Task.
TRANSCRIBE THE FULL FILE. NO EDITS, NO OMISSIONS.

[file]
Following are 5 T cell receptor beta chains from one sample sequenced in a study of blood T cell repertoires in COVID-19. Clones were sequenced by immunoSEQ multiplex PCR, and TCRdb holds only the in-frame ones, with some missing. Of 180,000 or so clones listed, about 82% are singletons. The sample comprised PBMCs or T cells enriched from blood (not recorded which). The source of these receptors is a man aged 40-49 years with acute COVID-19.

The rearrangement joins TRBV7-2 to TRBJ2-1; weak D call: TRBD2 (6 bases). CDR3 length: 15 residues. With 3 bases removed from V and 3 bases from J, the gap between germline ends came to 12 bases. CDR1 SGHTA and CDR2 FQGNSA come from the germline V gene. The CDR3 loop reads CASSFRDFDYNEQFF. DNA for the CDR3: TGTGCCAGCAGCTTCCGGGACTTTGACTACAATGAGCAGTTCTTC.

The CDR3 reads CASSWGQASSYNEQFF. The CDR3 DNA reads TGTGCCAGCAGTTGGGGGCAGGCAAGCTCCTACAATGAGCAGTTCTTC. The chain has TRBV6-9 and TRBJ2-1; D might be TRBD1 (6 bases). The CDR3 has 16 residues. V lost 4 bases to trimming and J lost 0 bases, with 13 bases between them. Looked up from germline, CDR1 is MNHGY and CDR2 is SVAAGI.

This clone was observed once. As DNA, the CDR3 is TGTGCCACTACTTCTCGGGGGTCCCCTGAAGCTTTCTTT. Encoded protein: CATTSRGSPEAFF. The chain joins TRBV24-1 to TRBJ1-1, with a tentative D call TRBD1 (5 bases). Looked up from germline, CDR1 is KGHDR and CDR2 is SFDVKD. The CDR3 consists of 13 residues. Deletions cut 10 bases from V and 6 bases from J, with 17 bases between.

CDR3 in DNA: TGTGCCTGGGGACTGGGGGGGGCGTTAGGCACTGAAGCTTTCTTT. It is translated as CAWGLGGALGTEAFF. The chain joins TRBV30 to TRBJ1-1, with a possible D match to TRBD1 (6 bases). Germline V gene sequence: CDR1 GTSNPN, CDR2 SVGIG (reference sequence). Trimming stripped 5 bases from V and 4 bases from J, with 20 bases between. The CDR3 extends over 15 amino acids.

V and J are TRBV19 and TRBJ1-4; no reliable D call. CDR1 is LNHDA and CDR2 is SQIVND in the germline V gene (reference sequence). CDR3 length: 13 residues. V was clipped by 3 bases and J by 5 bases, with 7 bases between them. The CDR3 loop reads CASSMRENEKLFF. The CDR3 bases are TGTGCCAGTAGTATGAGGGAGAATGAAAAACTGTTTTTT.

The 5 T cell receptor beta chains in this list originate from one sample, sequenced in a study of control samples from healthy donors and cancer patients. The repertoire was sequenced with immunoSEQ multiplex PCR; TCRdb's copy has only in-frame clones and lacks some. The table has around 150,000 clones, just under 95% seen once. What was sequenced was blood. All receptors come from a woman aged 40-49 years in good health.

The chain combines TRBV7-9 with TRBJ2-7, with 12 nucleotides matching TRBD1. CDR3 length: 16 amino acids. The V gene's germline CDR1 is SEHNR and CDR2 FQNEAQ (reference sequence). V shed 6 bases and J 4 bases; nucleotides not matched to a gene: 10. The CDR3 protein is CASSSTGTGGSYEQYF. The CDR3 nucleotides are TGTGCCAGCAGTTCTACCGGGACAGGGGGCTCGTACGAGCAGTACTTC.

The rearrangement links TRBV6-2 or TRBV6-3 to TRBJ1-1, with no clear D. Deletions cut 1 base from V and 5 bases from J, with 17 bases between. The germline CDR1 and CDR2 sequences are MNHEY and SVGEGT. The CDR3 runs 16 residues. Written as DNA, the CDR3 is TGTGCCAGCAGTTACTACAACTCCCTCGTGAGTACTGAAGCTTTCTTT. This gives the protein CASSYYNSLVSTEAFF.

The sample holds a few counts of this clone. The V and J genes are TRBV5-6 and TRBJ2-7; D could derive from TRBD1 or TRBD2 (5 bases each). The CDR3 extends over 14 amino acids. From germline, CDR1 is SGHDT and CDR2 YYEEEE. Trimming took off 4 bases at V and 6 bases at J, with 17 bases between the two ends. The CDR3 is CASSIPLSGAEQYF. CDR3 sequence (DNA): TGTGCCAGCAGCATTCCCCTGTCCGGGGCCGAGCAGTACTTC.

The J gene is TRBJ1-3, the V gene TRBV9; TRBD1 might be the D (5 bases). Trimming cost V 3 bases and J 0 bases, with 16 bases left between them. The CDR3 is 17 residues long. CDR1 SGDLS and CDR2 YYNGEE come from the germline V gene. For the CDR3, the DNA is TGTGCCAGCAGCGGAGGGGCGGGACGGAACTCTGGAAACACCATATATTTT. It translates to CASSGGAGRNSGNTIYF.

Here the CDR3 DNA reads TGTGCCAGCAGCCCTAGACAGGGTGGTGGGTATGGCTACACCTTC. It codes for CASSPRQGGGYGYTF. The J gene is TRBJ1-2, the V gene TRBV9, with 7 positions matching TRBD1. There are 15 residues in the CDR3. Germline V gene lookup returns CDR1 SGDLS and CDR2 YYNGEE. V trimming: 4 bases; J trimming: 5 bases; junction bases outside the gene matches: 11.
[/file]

Following are 5 T cell receptor beta chains from one sample sequenced in a study of blood T cell repertoires in COVID-19. Clones were sequenced by immunoSEQ multiplex PCR, and TCRdb holds only the in-frame ones, with some missing. Of 180,000 or so clones listed, about 82% are singletons. The sample comprised PBMCs or T cells enriched from blood (not recorded which). The source of these receptors is a man aged 40-49 years with acute COVID-19.

The rearrangement joins TRBV7-2 to TRBJ2-1; weak D call: TRBD2 (6 bases). CDR3 length: 15 residues. With 3 bases removed from V and 3 bases from J, the gap between germline ends came to 12 bases. CDR1 SGHTA and CDR2 FQGNSA come from the germline V gene. The CDR3 loop reads CASSFRDFDYNEQFF. DNA for the CDR3: TGTGCCAGCAGCTTCCGGGACTTTGACTACAATGAGCAGTTCTTC.

The CDR3 reads CASSWGQASSYNEQFF. The CDR3 DNA reads TGTGCCAGCAGTTGGGGGCAGGCAAGCTCCTACAATGAGCAGTTCTTC. The chain has TRBV6-9 and TRBJ2-1; D might be TRBD1 (6 bases). The CDR3 has 16 residues. V lost 4 bases to trimming and J lost 0 bases, with 13 bases between them. Looked up from germline, CDR1 is MNHGY and CDR2 is SVAAGI.

This clone was observed once. As DNA, the CDR3 is TGTGCCACTACTTCTCGGGGGTCCCCTGAAGCTTTCTTT. Encoded protein: CATTSRGSPEAFF. The chain joins TRBV24-1 to TRBJ1-1, with a tentative D call TRBD1 (5 bases). Looked up from germline, CDR1 is KGHDR and CDR2 is SFDVKD. The CDR3 consists of 13 residues. Deletions cut 10 bases from V and 6 bases from J, with 17 bases between.

CDR3 in DNA: TGTGCCTGGGGACTGGGGGGGGCGTTAGGCACTGAAGCTTTCTTT. It is translated as CAWGLGGALGTEAFF. The chain joins TRBV30 to TRBJ1-1, with a possible D match to TRBD1 (6 bases). Germline V gene sequence: CDR1 GTSNPN, CDR2 SVGIG (reference sequence). Trimming stripped 5 bases from V and 4 bases from J, with 20 bases between. The CDR3 extends over 15 amino acids.

V and J are TRBV19 and TRBJ1-4; no reliable D call. CDR1 is LNHDA and CDR2 is SQIVND in the germline V gene (reference sequence). CDR3 length: 13 residues. V was clipped by 3 bases and J by 5 bases, with 7 bases between them. The CDR3 loop reads CASSMRENEKLFF. The CDR3 bases are TGTGCCAGTAGTATGAGGGAGAATGAAAAACTGTTTTTT.

The 5 T cell receptor beta chains in this list originate from one sample, sequenced in a study of control samples from healthy donors and cancer patients. The repertoire was sequenced with immunoSEQ multiplex PCR; TCRdb's copy has only in-frame clones and lacks some. The table has around 150,000 clones, just under 95% seen once. What was sequenced was blood. All receptors come from a woman aged 40-49 years in good health.

The chain combines TRBV7-9 with TRBJ2-7, with 12 nucleotides matching TRBD1. CDR3 length: 16 amino acids. The V gene's germline CDR1 is SEHNR and CDR2 FQNEAQ (reference sequence). V shed 6 bases and J 4 bases; nucleotides not matched to a gene: 10. The CDR3 protein is CASSSTGTGGSYEQYF. The CDR3 nucleotides are TGTGCCAGCAGTTCTACCGGGACAGGGGGCTCGTACGAGCAGTACTTC.

The rearrangement links TRBV6-2 or TRBV6-3 to TRBJ1-1, with no clear D. Deletions cut 1 base from V and 5 bases from J, with 17 bases between. The germline CDR1 and CDR2 sequences are MNHEY and SVGEGT. The CDR3 runs 16 residues. Written as DNA, the CDR3 is TGTGCCAGCAGTTACTACAACTCCCTCGTGAGTACTGAAGCTTTCTTT. This gives the protein CASSYYNSLVSTEAFF.

The sample holds a few counts of this clone. The V and J genes are TRBV5-6 and TRBJ2-7; D could derive from TRBD1 or TRBD2 (5 bases each). The CDR3 extends over 14 amino acids. From germline, CDR1 is SGHDT and CDR2 YYEEEE. Trimming took off 4 bases at V and 6 bases at J, with 17 bases between the two ends. The CDR3 is CASSIPLSGAEQYF. CDR3 sequence (DNA): TGTGCCAGCAGCATTCCCCTGTCCGGGGCCGAGCAGTACTTC.

The J gene is TRBJ1-3, the V gene TRBV9; TRBD1 might be the D (5 bases). Trimming cost V 3 bases and J 0 bases, with 16 bases left between them. The CDR3 is 17 residues long. CDR1 SGDLS and CDR2 YYNGEE come from the germline V gene. For the CDR3, the DNA is TGTGCCAGCAGCGGAGGGGCGGGACGGAACTCTGGAAACACCATATATTTT. It translates to CASSGGAGRNSGNTIYF.

Here the CDR3 DNA reads TGTGCCAGCAGCCCTAGACAGGGTGGTGGGTATGGCTACACCTTC. It codes for CASSPRQGGGYGYTF. The J gene is TRBJ1-2, the V gene TRBV9, with 7 positions matching TRBD1. There are 15 residues in the CDR3. Germline V gene lookup returns CDR1 SGDLS and CDR2 YYNGEE. V trimming: 4 bases; J trimming: 5 bases; junction bases outside the gene matches: 11.